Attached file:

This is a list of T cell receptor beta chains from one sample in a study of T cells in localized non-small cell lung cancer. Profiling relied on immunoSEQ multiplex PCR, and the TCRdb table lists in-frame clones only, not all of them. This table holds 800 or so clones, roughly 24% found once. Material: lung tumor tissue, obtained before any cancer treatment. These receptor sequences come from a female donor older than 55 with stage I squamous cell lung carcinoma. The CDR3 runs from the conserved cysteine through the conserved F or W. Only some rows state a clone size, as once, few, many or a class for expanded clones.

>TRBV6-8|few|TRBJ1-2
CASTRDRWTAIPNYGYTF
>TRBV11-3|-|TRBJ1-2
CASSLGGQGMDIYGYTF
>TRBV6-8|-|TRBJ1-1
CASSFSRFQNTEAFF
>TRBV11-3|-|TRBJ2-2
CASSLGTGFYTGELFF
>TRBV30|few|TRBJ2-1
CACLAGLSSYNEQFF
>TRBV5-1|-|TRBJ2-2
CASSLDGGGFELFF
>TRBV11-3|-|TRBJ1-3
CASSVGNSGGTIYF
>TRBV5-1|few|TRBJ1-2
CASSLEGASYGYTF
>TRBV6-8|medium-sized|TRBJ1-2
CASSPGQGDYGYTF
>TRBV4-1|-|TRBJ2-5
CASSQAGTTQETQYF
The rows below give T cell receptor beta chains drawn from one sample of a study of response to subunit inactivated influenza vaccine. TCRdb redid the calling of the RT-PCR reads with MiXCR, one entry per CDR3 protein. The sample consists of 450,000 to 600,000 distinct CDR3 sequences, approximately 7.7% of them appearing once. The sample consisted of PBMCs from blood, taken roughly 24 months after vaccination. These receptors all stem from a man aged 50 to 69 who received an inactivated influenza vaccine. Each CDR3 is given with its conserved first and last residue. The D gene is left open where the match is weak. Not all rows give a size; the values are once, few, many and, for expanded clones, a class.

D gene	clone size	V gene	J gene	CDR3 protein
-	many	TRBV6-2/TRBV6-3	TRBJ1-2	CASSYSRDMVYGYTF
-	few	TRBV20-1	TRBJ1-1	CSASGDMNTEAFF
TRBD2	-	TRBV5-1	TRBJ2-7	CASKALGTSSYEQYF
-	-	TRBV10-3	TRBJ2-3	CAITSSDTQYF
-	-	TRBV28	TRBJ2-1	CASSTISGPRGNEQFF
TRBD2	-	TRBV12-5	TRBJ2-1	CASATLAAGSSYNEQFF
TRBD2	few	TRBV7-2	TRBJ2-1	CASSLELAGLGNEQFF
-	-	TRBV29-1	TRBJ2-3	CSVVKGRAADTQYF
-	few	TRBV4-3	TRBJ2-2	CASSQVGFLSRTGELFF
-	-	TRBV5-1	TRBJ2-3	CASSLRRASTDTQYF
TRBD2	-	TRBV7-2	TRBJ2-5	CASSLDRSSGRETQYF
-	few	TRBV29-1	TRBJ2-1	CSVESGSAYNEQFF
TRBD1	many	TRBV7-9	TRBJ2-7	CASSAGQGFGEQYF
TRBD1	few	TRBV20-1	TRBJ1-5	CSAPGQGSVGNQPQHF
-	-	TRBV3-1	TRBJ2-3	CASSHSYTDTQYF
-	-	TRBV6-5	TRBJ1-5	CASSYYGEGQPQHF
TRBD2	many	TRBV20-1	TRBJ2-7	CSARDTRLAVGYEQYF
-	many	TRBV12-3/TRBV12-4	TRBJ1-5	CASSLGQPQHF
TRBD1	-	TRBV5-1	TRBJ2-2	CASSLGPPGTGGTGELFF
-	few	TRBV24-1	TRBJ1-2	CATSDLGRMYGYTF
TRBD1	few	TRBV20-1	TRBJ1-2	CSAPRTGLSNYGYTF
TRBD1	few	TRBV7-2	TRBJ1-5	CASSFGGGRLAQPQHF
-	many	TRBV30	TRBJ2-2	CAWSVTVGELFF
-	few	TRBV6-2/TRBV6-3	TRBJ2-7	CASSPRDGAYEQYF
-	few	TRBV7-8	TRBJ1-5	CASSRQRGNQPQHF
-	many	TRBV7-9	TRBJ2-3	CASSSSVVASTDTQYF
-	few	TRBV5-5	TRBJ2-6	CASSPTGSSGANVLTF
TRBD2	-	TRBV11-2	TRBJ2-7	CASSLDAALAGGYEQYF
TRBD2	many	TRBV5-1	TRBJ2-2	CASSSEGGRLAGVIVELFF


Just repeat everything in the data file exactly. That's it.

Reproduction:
This is a list of T cell receptor beta chains from one sample in a study of T cells in localized non-small cell lung cancer. Profiling relied on immunoSEQ multiplex PCR, and the TCRdb table lists in-frame clones only, not all of them. This table holds 800 or so clones, roughly 24% found once. Material: lung tumor tissue, obtained before any cancer treatment. These receptor sequences come from a female donor older than 55 with stage I squamous cell lung carcinoma. The CDR3 runs from the conserved cysteine through the conserved F or W. Only some rows state a clone size, as once, few, many or a class for expanded clones.

>TRBV6-8|few|TRBJ1-2
CASTRDRWTAIPNYGYTF
>TRBV11-3|-|TRBJ1-2
CASSLGGQGMDIYGYTF
>TRBV6-8|-|TRBJ1-1
CASSFSRFQNTEAFF
>TRBV11-3|-|TRBJ2-2
CASSLGTGFYTGELFF
>TRBV30|few|TRBJ2-1
CACLAGLSSYNEQFF
>TRBV5-1|-|TRBJ2-2
CASSLDGGGFELFF
>TRBV11-3|-|TRBJ1-3
CASSVGNSGGTIYF
>TRBV5-1|few|TRBJ1-2
CASSLEGASYGYTF
>TRBV6-8|medium-sized|TRBJ1-2
CASSPGQGDYGYTF
>TRBV4-1|-|TRBJ2-5
CASSQAGTTQETQYF
The rows below give T cell receptor beta chains drawn from one sample of a study of response to subunit inactivated influenza vaccine. TCRdb redid the calling of the RT-PCR reads with MiXCR, one entry per CDR3 protein. The sample consists of 450,000 to 600,000 distinct CDR3 sequences, approximately 7.7% of them appearing once. The sample consisted of PBMCs from blood, taken roughly 24 months after vaccination. These receptors all stem from a man aged 50 to 69 who received an inactivated influenza vaccine. Each CDR3 is given with its conserved first and last residue. The D gene is left open where the match is weak. Not all rows give a size; the values are once, few, many and, for expanded clones, a class.

D gene	clone size	V gene	J gene	CDR3 protein
-	many	TRBV6-2/TRBV6-3	TRBJ1-2	CASSYSRDMVYGYTF
-	few	TRBV20-1	TRBJ1-1	CSASGDMNTEAFF
TRBD2	-	TRBV5-1	TRBJ2-7	CASKALGTSSYEQYF
-	-	TRBV10-3	TRBJ2-3	CAITSSDTQYF
-	-	TRBV28	TRBJ2-1	CASSTISGPRGNEQFF
TRBD2	-	TRBV12-5	TRBJ2-1	CASATLAAGSSYNEQFF
TRBD2	few	TRBV7-2	TRBJ2-1	CASSLELAGLGNEQFF
-	-	TRBV29-1	TRBJ2-3	CSVVKGRAADTQYF
-	few	TRBV4-3	TRBJ2-2	CASSQVGFLSRTGELFF
-	-	TRBV5-1	TRBJ2-3	CASSLRRASTDTQYF
TRBD2	-	TRBV7-2	TRBJ2-5	CASSLDRSSGRETQYF
-	few	TRBV29-1	TRBJ2-1	CSVESGSAYNEQFF
TRBD1	many	TRBV7-9	TRBJ2-7	CASSAGQGFGEQYF
TRBD1	few	TRBV20-1	TRBJ1-5	CSAPGQGSVGNQPQHF
-	-	TRBV3-1	TRBJ2-3	CASSHSYTDTQYF
-	-	TRBV6-5	TRBJ1-5	CASSYYGEGQPQHF
TRBD2	many	TRBV20-1	TRBJ2-7	CSARDTRLAVGYEQYF
-	many	TRBV12-3/TRBV12-4	TRBJ1-5	CASSLGQPQHF
TRBD1	-	TRBV5-1	TRBJ2-2	CASSLGPPGTGGTGELFF
-	few	TRBV24-1	TRBJ1-2	CATSDLGRMYGYTF
TRBD1	few	TRBV20-1	TRBJ1-2	CSAPRTGLSNYGYTF
TRBD1	few	TRBV7-2	TRBJ1-5	CASSFGGGRLAQPQHF
-	many	TRBV30	TRBJ2-2	CAWSVTVGELFF
-	few	TRBV6-2/TRBV6-3	TRBJ2-7	CASSPRDGAYEQYF
-	few	TRBV7-8	TRBJ1-5	CASSRQRGNQPQHF
-	many	TRBV7-9	TRBJ2-3	CASSSSVVASTDTQYF
-	few	TRBV5-5	TRBJ2-6	CASSPTGSSGANVLTF
TRBD2	-	TRBV11-2	TRBJ2-7	CASSLDAALAGGYEQYF
TRBD2	many	TRBV5-1	TRBJ2-2	CASSSEGGRLAGVIVELFF